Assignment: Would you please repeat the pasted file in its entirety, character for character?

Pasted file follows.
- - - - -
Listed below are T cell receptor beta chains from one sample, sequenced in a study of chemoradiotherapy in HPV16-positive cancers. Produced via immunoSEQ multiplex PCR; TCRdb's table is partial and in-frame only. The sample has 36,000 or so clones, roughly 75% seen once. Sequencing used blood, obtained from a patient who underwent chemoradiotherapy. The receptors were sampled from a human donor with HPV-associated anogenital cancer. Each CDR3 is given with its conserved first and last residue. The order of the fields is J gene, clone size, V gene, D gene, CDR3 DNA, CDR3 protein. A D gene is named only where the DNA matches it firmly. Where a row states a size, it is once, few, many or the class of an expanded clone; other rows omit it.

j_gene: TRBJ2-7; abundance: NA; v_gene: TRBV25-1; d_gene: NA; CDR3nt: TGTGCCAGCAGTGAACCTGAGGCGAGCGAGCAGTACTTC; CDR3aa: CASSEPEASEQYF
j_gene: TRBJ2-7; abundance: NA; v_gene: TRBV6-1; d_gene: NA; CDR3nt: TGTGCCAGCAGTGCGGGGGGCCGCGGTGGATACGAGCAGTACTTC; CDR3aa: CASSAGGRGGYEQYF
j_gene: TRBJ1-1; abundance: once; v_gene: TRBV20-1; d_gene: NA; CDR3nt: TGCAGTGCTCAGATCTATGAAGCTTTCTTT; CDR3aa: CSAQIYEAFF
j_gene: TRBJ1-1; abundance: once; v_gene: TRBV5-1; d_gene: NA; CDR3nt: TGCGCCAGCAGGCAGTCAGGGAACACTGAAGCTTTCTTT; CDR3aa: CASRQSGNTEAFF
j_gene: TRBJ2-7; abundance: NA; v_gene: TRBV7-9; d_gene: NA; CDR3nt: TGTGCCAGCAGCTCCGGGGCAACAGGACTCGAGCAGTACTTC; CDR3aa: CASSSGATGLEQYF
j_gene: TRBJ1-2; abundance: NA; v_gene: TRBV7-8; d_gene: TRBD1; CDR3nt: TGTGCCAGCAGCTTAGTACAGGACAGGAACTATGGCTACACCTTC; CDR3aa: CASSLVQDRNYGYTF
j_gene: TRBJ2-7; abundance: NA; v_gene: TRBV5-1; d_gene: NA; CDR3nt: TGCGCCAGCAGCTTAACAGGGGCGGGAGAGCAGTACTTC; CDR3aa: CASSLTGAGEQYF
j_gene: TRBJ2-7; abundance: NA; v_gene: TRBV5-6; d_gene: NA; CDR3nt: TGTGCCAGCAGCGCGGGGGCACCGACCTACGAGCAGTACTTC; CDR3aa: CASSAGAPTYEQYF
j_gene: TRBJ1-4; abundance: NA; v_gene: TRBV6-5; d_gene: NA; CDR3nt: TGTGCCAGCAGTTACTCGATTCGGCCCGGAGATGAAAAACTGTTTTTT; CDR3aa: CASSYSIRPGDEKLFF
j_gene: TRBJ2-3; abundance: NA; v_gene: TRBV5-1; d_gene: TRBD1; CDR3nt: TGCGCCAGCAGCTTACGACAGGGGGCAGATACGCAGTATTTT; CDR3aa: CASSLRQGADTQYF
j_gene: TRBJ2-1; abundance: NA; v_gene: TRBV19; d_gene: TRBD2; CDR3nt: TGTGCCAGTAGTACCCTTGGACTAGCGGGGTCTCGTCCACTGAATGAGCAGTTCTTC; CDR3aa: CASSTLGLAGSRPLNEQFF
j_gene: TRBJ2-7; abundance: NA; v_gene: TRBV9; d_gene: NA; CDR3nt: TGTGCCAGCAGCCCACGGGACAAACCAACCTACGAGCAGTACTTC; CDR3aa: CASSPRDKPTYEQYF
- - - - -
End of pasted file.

Listed below are T cell receptor beta chains from one sample, sequenced in a study of chemoradiotherapy in HPV16-positive cancers. Produced via immunoSEQ multiplex PCR; TCRdb's table is partial and in-frame only. The sample has 36,000 or so clones, roughly 75% seen once. Sequencing used blood, obtained from a patient who underwent chemoradiotherapy. The receptors were sampled from a human donor with HPV-associated anogenital cancer. Each CDR3 is given with its conserved first and last residue. The order of the fields is J gene, clone size, V gene, D gene, CDR3 DNA, CDR3 protein. A D gene is named only where the DNA matches it firmly. Where a row states a size, it is once, few, many or the class of an expanded clone; other rows omit it.

j_gene: TRBJ2-7; abundance: NA; v_gene: TRBV25-1; d_gene: NA; CDR3nt: TGTGCCAGCAGTGAACCTGAGGCGAGCGAGCAGTACTTC; CDR3aa: CASSEPEASEQYF
j_gene: TRBJ2-7; abundance: NA; v_gene: TRBV6-1; d_gene: NA; CDR3nt: TGTGCCAGCAGTGCGGGGGGCCGCGGTGGATACGAGCAGTACTTC; CDR3aa: CASSAGGRGGYEQYF
j_gene: TRBJ1-1; abundance: once; v_gene: TRBV20-1; d_gene: NA; CDR3nt: TGCAGTGCTCAGATCTATGAAGCTTTCTTT; CDR3aa: CSAQIYEAFF
j_gene: TRBJ1-1; abundance: once; v_gene: TRBV5-1; d_gene: NA; CDR3nt: TGCGCCAGCAGGCAGTCAGGGAACACTGAAGCTTTCTTT; CDR3aa: CASRQSGNTEAFF
j_gene: TRBJ2-7; abundance: NA; v_gene: TRBV7-9; d_gene: NA; CDR3nt: TGTGCCAGCAGCTCCGGGGCAACAGGACTCGAGCAGTACTTC; CDR3aa: CASSSGATGLEQYF
j_gene: TRBJ1-2; abundance: NA; v_gene: TRBV7-8; d_gene: TRBD1; CDR3nt: TGTGCCAGCAGCTTAGTACAGGACAGGAACTATGGCTACACCTTC; CDR3aa: CASSLVQDRNYGYTF
j_gene: TRBJ2-7; abundance: NA; v_gene: TRBV5-1; d_gene: NA; CDR3nt: TGCGCCAGCAGCTTAACAGGGGCGGGAGAGCAGTACTTC; CDR3aa: CASSLTGAGEQYF
j_gene: TRBJ2-7; abundance: NA; v_gene: TRBV5-6; d_gene: NA; CDR3nt: TGTGCCAGCAGCGCGGGGGCACCGACCTACGAGCAGTACTTC; CDR3aa: CASSAGAPTYEQYF
j_gene: TRBJ1-4; abundance: NA; v_gene: TRBV6-5; d_gene: NA; CDR3nt: TGTGCCAGCAGTTACTCGATTCGGCCCGGAGATGAAAAACTGTTTTTT; CDR3aa: CASSYSIRPGDEKLFF
j_gene: TRBJ2-3; abundance: NA; v_gene: TRBV5-1; d_gene: TRBD1; CDR3nt: TGCGCCAGCAGCTTACGACAGGGGGCAGATACGCAGTATTTT; CDR3aa: CASSLRQGADTQYF
j_gene: TRBJ2-1; abundance: NA; v_gene: TRBV19; d_gene: TRBD2; CDR3nt: TGTGCCAGTAGTACCCTTGGACTAGCGGGGTCTCGTCCACTGAATGAGCAGTTCTTC; CDR3aa: CASSTLGLAGSRPLNEQFF
j_gene: TRBJ2-7; abundance: NA; v_gene: TRBV9; d_gene: NA; CDR3nt: TGTGCCAGCAGCCCACGGGACAAACCAACCTACGAGCAGTACTTC; CDR3aa: CASSPRDKPTYEQYF